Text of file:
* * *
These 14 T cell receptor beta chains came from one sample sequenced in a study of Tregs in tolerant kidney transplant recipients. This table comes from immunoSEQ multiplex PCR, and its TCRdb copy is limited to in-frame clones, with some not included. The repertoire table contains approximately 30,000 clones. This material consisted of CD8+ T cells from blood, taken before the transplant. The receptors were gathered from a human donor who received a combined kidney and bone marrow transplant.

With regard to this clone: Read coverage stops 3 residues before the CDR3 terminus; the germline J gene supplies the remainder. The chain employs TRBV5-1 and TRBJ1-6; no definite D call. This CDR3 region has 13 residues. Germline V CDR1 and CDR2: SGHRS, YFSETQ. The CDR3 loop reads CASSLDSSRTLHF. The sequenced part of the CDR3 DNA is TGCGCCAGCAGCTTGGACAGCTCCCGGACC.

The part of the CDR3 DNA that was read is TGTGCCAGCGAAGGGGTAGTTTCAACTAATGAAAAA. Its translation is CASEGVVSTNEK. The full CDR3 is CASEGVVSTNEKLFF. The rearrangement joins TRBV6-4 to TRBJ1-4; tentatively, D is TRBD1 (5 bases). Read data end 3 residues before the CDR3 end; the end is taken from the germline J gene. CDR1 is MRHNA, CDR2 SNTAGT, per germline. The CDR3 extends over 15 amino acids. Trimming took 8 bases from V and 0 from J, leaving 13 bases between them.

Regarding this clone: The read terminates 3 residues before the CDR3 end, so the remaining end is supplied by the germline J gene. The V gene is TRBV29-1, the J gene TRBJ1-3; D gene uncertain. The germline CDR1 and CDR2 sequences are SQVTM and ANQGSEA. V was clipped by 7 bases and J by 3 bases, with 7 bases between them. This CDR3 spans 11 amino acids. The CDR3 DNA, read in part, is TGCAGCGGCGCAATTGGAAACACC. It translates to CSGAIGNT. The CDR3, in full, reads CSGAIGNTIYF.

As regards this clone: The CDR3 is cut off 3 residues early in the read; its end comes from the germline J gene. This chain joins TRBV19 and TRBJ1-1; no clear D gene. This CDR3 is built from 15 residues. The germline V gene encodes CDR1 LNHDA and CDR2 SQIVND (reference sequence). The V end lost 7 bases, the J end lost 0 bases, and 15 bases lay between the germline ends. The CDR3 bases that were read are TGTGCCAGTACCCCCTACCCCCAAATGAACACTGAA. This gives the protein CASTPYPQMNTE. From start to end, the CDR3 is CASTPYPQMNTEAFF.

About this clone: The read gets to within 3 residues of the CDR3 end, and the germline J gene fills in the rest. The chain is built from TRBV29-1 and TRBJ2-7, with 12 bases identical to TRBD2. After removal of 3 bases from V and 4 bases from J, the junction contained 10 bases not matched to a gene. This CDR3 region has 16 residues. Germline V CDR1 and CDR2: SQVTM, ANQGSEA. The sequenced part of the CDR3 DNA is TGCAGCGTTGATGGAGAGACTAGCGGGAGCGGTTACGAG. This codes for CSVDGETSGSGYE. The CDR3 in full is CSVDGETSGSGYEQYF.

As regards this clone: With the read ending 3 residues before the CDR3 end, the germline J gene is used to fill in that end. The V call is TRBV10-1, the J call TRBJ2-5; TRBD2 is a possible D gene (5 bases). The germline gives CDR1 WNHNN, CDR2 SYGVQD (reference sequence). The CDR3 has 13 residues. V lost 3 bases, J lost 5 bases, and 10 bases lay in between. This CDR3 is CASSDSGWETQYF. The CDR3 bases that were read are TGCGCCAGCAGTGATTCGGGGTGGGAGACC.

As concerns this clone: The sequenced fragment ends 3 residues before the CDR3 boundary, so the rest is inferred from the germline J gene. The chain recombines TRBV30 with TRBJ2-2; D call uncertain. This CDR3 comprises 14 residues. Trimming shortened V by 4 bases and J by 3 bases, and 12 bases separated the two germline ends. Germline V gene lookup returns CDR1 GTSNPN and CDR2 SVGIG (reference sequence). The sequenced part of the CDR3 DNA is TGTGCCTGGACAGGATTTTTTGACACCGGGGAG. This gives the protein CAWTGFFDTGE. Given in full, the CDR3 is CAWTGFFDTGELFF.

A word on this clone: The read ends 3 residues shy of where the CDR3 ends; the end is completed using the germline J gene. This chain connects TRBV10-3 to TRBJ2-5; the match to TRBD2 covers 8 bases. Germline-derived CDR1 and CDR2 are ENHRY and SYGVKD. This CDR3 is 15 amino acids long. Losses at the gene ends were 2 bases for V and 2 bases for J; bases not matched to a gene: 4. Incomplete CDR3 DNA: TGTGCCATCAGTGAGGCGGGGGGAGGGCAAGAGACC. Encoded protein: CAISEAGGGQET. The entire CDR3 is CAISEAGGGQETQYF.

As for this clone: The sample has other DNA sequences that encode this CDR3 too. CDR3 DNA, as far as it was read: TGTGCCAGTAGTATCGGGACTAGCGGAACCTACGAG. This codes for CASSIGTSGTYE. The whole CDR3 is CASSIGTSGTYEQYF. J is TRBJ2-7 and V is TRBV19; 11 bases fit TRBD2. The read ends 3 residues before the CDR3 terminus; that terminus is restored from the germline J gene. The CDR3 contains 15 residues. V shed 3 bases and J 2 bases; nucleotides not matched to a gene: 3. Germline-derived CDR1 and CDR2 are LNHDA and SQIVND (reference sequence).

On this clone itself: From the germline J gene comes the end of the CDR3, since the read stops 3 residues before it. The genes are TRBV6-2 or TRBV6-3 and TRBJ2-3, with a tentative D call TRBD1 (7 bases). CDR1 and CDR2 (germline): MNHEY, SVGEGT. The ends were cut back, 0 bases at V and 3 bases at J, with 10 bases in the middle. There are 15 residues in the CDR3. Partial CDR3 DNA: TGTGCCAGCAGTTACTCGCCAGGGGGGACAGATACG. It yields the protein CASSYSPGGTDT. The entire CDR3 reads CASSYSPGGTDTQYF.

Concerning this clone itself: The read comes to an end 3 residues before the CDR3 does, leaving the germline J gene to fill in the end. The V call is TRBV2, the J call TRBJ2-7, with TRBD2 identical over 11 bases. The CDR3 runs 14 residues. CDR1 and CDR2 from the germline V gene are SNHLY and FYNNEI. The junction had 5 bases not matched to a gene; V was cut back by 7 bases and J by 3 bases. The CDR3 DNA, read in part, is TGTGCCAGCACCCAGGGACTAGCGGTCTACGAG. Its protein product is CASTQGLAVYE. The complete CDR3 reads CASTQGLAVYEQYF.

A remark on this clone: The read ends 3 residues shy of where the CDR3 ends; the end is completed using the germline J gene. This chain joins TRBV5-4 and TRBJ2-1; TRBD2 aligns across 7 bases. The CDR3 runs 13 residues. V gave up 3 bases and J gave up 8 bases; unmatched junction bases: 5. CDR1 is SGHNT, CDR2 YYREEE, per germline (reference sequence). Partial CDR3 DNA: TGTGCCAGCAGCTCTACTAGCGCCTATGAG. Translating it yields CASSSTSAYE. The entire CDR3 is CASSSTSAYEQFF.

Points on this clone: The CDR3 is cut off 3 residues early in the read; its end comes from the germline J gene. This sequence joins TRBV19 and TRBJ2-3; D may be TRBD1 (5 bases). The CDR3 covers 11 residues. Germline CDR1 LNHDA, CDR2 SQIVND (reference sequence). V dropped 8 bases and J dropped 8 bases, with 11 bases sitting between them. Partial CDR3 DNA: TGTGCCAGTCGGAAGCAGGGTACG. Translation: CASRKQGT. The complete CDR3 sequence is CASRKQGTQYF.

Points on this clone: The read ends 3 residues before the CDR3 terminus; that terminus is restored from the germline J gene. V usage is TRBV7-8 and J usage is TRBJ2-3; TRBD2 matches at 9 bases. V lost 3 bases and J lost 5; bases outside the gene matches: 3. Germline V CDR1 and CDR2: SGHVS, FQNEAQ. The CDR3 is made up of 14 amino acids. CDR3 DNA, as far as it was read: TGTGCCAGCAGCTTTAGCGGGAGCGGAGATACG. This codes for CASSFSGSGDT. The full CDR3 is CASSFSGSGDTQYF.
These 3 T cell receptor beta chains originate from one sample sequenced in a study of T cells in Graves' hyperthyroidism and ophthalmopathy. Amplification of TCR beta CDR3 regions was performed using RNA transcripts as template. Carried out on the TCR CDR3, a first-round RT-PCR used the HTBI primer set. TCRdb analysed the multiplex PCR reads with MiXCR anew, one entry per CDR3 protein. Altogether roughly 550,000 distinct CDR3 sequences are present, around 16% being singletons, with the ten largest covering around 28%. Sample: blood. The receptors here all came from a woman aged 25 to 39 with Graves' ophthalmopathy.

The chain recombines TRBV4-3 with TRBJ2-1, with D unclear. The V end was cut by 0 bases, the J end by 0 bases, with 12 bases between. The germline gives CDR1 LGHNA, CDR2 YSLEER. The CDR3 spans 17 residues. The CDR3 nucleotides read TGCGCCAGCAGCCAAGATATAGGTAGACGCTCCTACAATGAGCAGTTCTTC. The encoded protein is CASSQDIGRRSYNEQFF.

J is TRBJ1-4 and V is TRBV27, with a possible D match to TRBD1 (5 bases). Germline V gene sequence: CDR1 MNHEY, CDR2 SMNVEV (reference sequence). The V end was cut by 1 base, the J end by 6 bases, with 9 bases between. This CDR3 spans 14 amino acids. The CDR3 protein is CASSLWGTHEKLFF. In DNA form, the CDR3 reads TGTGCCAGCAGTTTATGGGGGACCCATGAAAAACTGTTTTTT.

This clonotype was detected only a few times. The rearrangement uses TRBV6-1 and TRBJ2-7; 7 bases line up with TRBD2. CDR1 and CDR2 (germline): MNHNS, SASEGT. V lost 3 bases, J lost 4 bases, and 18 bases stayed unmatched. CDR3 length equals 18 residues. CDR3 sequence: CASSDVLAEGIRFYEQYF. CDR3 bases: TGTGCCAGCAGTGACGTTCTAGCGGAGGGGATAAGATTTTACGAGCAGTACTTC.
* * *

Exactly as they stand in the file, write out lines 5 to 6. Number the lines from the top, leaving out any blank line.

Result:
As regards this clone: The CDR3 is cut off 3 residues early in the read; its end comes from the germline J gene. This chain joins TRBV19 and TRBJ1-1; no clear D gene. This CDR3 is built from 15 residues. The germline V gene encodes CDR1 LNHDA and CDR2 SQIVND (reference sequence). The V end lost 7 bases, the J end lost 0 bases, and 15 bases lay between the germline ends. The CDR3 bases that were read are TGTGCCAGTACCCCCTACCCCCAAATGAACACTGAA. This gives the protein CASTPYPQMNTE. From start to end, the CDR3 is CASTPYPQMNTEAFF.

About this clone: The read gets to within 3 residues of the CDR3 end, and the germline J gene fills in the rest. The chain is built from TRBV29-1 and TRBJ2-7, with 12 bases identical to TRBD2. After removal of 3 bases from V and 4 bases from J, the junction contained 10 bases not matched to a gene. This CDR3 region has 16 residues. Germline V CDR1 and CDR2: SQVTM, ANQGSEA. The sequenced part of the CDR3 DNA is TGCAGCGTTGATGGAGAGACTAGCGGGAGCGGTTACGAG. This codes for CSVDGETSGSGYE. The CDR3 in full is CSVDGETSGSGYEQYF.